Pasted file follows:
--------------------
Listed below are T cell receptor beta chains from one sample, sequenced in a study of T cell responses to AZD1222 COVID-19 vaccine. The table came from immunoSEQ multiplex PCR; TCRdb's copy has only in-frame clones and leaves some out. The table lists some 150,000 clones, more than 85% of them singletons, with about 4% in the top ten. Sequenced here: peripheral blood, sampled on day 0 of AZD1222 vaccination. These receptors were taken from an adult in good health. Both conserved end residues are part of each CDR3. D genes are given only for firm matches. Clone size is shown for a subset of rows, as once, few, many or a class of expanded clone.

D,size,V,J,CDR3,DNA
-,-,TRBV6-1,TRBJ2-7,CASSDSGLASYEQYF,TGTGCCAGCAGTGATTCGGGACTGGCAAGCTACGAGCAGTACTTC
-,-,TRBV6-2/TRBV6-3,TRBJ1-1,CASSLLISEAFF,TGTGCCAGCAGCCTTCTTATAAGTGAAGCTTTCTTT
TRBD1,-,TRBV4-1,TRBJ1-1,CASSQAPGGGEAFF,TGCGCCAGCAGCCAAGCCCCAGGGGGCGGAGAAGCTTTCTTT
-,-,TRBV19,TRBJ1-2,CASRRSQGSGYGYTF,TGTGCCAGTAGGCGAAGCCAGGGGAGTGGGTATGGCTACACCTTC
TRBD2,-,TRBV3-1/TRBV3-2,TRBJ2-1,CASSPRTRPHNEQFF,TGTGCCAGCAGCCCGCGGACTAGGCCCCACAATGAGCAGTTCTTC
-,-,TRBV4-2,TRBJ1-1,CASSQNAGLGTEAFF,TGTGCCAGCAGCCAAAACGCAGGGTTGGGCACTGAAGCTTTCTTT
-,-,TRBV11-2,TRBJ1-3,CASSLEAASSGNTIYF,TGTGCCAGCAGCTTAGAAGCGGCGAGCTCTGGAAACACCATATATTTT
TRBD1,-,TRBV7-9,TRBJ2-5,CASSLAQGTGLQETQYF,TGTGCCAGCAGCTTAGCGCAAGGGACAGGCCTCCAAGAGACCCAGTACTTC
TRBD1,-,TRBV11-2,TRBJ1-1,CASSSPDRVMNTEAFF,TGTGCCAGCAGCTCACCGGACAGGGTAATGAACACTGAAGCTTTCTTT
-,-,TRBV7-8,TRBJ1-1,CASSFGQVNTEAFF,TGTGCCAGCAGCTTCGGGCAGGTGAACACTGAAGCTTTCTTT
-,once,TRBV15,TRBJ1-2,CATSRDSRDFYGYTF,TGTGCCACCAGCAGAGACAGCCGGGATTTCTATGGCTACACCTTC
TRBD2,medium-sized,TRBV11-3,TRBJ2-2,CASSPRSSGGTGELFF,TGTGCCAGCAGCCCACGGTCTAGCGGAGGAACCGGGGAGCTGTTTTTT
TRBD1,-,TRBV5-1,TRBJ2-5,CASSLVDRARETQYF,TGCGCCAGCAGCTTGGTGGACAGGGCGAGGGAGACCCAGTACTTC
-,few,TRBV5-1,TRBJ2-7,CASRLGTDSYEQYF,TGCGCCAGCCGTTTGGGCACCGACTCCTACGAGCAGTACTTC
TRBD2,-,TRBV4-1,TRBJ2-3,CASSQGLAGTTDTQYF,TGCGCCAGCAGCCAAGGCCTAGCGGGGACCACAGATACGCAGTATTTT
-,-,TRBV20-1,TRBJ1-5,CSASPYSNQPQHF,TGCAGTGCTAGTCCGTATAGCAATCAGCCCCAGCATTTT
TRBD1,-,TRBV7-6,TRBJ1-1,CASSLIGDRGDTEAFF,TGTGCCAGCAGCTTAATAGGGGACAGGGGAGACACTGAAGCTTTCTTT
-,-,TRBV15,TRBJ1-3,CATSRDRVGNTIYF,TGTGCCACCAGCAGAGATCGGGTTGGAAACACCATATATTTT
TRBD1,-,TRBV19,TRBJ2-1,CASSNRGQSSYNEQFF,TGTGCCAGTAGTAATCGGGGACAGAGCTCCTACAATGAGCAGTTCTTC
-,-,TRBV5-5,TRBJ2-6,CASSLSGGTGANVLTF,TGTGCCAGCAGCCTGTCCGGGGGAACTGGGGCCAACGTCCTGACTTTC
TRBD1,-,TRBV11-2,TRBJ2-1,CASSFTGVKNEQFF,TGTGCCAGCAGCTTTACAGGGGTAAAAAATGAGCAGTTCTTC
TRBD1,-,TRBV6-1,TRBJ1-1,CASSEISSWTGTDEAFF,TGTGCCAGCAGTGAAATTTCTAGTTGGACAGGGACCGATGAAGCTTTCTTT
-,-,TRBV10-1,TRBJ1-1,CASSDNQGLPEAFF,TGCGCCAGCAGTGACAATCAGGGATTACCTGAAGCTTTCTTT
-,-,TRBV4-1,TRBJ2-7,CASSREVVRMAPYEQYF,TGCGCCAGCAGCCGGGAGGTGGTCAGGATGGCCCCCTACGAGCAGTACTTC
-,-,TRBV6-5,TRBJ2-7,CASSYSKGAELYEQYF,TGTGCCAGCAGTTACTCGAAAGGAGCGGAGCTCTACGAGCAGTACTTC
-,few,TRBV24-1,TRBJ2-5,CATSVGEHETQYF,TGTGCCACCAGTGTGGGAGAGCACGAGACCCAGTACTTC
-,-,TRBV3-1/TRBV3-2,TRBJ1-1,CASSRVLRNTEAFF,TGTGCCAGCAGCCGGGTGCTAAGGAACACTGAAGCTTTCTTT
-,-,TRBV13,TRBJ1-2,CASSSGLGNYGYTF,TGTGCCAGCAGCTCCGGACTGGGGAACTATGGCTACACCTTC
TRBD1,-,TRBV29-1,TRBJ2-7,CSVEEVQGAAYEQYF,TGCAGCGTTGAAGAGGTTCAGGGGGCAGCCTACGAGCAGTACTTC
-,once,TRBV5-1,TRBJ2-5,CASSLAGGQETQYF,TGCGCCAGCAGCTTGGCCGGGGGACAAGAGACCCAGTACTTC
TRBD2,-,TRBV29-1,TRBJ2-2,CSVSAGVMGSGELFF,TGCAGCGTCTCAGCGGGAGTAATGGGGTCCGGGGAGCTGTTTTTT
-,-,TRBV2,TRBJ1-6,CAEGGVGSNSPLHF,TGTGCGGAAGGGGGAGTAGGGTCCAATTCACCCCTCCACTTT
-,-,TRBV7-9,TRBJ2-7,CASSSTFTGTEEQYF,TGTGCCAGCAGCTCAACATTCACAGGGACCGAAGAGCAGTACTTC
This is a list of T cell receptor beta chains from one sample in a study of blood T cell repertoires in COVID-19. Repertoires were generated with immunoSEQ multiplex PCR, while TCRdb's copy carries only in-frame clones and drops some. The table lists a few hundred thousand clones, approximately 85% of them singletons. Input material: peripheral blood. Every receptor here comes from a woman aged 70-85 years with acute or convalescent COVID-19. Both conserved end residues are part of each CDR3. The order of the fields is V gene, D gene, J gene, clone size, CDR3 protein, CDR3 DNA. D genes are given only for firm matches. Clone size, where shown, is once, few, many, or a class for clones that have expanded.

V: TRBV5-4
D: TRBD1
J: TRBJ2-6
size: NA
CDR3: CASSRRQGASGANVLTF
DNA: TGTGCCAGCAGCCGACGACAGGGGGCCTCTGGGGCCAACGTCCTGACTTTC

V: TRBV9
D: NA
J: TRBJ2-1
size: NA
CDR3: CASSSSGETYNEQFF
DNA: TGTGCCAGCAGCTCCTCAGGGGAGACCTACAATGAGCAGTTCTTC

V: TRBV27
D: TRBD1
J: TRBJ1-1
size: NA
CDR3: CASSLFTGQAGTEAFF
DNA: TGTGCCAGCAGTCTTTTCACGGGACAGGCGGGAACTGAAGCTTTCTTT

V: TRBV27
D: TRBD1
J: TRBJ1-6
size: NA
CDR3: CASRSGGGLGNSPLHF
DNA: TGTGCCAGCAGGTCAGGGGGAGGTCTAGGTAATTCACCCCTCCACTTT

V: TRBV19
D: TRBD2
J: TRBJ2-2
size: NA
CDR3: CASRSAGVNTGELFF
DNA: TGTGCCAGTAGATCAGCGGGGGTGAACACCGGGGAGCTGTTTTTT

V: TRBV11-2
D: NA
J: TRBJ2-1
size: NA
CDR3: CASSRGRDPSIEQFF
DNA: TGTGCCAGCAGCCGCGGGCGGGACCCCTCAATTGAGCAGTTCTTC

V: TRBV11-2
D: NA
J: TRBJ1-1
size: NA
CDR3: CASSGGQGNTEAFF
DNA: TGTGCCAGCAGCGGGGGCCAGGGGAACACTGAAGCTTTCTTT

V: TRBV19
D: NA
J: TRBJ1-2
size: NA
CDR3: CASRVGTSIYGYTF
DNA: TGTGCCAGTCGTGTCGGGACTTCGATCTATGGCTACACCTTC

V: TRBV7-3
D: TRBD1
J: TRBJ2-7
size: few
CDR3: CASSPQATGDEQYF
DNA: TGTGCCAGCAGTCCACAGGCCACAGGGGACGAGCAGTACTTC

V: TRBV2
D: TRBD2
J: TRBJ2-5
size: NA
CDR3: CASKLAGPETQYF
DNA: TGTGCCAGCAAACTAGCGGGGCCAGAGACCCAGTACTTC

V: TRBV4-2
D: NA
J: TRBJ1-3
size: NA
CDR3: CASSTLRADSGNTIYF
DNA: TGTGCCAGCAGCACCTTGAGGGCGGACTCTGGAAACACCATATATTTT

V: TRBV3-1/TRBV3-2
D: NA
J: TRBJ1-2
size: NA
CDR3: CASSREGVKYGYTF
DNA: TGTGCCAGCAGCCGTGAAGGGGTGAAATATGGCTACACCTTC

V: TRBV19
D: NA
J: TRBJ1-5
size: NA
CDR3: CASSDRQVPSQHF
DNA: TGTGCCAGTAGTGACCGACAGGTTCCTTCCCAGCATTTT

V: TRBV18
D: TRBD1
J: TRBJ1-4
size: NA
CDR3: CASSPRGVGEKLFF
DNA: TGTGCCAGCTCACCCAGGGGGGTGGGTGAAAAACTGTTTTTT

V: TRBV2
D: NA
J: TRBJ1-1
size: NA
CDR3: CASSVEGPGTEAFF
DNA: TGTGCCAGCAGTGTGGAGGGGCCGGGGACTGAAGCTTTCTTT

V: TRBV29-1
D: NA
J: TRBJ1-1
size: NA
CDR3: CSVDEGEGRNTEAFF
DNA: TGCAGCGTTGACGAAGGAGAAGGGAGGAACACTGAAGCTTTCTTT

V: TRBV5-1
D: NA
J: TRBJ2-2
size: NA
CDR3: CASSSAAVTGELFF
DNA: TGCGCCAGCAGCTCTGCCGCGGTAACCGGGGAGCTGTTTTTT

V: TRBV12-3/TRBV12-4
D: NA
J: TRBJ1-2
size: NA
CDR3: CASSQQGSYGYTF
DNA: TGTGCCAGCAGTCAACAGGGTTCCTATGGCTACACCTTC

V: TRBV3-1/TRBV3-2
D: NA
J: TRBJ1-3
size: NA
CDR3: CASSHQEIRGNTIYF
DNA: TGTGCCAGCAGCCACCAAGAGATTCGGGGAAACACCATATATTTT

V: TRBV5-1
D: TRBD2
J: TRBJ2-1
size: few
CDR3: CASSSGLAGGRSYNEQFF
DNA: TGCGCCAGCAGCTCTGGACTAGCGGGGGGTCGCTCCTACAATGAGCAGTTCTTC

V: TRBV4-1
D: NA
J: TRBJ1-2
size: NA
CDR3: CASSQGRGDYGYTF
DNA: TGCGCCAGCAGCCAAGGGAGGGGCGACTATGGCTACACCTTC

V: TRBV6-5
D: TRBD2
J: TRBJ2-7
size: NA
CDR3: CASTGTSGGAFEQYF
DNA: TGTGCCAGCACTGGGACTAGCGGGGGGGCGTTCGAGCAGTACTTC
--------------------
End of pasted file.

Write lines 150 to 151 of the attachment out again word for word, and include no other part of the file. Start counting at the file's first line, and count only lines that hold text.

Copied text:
DNA: TGTGCCAGCAGCCACCAAGAGATTCGGGGAAACACCATATATTTT

V: TRBV5-1